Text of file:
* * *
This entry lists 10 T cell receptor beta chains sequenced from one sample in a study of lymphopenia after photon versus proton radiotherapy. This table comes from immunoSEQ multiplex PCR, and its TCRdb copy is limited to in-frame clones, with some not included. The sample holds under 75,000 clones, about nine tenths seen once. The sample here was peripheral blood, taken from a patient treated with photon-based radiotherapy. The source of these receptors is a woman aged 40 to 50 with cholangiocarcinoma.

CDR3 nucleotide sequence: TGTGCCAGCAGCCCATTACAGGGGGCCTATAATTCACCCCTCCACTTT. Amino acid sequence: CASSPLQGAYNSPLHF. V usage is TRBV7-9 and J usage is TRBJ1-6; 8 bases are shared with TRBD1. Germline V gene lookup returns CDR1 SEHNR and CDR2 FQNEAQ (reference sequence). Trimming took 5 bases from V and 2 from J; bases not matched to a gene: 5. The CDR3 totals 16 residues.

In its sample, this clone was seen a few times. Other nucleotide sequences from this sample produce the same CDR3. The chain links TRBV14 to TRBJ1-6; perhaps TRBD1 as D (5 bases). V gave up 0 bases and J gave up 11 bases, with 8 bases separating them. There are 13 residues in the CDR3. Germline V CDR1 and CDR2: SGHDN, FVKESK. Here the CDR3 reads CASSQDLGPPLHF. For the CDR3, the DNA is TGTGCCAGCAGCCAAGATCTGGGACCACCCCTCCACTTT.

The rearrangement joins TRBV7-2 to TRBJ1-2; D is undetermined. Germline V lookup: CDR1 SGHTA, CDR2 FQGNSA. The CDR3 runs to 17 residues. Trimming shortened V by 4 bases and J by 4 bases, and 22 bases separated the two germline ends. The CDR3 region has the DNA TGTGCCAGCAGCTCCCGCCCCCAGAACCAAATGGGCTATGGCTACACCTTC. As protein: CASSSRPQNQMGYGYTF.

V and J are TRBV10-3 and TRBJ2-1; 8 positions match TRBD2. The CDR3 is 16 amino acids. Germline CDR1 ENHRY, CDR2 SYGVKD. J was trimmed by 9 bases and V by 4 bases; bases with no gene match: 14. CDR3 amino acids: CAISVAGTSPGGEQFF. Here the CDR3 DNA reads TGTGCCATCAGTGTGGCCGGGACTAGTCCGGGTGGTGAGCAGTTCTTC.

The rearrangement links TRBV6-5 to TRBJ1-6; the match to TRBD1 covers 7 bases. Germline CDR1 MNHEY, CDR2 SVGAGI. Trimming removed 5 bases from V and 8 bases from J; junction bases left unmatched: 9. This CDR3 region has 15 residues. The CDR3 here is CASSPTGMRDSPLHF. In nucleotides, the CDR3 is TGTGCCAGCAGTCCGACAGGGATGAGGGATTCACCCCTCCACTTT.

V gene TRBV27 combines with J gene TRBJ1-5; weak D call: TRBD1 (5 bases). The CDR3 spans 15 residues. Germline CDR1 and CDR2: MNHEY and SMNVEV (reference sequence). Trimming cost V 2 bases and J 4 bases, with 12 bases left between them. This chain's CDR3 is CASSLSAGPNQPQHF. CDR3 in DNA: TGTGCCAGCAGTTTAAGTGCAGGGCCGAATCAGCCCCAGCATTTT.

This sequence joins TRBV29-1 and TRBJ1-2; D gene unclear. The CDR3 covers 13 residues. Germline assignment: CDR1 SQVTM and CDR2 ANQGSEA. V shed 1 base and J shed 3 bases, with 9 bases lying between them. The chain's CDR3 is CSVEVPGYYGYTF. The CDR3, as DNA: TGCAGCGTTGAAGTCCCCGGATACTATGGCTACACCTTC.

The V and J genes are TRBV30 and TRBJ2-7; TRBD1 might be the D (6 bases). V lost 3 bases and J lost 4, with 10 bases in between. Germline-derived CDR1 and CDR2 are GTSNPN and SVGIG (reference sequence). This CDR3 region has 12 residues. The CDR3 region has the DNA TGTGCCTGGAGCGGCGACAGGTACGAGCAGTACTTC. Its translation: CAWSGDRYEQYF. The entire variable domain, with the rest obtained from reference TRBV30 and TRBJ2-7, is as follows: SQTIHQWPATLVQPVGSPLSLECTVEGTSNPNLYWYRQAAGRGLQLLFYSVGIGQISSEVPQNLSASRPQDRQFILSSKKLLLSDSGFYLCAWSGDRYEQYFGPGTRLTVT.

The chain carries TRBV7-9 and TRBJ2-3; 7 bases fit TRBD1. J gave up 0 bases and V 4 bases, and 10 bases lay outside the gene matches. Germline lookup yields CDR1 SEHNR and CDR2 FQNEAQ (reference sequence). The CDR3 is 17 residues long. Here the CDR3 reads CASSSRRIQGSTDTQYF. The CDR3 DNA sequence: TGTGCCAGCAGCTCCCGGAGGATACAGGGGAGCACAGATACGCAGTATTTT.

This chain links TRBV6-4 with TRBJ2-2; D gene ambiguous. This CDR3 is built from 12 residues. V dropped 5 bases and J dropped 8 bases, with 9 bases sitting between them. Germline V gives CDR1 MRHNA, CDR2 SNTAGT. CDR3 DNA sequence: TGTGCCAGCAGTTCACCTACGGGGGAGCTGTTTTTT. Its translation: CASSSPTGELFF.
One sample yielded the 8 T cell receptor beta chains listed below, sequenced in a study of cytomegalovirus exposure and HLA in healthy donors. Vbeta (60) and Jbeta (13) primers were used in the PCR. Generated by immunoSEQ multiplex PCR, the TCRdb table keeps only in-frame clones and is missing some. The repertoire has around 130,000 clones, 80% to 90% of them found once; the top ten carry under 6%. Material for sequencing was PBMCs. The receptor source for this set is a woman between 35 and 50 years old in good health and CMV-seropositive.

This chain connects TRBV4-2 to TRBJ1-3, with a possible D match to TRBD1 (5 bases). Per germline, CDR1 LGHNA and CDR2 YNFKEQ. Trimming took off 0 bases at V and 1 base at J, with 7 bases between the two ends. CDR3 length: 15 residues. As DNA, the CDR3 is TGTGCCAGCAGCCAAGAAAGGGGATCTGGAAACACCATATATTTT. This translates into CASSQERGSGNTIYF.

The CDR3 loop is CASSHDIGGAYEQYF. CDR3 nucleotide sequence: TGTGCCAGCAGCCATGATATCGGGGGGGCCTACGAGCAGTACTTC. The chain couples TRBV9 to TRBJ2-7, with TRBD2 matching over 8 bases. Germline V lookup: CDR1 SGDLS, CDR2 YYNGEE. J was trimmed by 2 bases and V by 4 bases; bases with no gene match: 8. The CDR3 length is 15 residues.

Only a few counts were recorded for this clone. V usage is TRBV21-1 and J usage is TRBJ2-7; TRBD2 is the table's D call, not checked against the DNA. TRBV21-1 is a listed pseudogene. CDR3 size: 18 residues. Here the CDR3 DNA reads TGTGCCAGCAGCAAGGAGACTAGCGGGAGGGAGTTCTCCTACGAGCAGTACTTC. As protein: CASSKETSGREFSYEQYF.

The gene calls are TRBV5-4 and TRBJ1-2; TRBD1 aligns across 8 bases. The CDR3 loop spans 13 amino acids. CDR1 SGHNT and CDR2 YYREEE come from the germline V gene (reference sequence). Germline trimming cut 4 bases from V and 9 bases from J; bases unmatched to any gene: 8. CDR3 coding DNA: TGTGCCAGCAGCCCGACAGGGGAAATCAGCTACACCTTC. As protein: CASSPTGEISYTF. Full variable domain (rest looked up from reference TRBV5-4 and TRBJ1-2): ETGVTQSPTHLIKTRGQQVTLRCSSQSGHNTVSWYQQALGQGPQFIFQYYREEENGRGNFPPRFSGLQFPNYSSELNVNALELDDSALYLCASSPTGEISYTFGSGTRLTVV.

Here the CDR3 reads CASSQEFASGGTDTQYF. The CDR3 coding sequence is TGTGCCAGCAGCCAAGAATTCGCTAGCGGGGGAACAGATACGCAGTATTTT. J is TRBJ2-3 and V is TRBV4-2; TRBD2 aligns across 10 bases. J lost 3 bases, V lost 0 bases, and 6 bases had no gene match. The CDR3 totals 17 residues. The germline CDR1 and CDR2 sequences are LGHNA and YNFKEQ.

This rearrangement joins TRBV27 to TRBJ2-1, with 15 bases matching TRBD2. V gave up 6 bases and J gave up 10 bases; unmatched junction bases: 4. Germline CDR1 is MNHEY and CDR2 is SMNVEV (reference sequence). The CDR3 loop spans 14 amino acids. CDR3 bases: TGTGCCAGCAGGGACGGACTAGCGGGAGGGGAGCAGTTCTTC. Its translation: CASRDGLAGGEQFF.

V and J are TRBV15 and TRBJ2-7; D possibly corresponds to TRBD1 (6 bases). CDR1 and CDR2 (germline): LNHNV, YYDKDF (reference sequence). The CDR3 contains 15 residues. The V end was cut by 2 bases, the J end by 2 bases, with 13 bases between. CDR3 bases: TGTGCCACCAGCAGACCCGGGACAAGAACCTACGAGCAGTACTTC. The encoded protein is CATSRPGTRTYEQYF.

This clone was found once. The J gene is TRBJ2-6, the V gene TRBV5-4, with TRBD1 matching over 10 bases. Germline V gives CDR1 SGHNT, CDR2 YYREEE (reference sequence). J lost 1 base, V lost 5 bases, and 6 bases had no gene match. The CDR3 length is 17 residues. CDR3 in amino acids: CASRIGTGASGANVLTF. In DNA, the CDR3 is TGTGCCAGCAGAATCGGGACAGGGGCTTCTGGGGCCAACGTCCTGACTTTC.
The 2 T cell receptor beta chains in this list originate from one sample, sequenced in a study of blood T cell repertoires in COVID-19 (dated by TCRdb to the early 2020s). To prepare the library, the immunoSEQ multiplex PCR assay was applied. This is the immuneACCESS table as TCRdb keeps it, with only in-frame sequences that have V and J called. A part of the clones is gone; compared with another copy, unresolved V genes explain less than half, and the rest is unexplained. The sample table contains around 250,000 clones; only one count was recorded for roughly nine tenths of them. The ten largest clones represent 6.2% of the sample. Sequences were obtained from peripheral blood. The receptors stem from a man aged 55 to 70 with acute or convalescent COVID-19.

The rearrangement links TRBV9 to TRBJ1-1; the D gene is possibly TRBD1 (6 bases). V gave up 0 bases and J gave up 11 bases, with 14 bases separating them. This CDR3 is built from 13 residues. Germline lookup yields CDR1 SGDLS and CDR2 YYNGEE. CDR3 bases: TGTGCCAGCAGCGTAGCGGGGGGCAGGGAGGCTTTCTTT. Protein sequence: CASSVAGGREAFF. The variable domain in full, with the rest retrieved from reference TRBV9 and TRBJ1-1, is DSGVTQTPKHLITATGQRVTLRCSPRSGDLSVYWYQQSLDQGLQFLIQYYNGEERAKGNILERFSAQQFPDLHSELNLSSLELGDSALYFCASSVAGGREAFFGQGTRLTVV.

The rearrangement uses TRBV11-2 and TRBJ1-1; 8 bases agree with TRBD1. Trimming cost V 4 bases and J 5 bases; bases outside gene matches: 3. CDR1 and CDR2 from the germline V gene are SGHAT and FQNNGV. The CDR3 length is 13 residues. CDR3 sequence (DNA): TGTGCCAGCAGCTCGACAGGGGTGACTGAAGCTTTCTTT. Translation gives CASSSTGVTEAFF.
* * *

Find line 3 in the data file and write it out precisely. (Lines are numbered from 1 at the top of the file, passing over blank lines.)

In its sample, this clone was seen a few times. Other nucleotide sequences from this sample produce the same CDR3. The chain links TRBV14 to TRBJ1-6; perhaps TRBD1 as D (5 bases). V gave up 0 bases and J gave up 11 bases, with 8 bases separating them. There are 13 residues in the CDR3. Germline V CDR1 and CDR2: SGHDN, FVKESK. Here the CDR3 reads CASSQDLGPPLHF. For the CDR3, the DNA is TGTGCCAGCAGCCAAGATCTGGGACCACCCCTCCACTTT.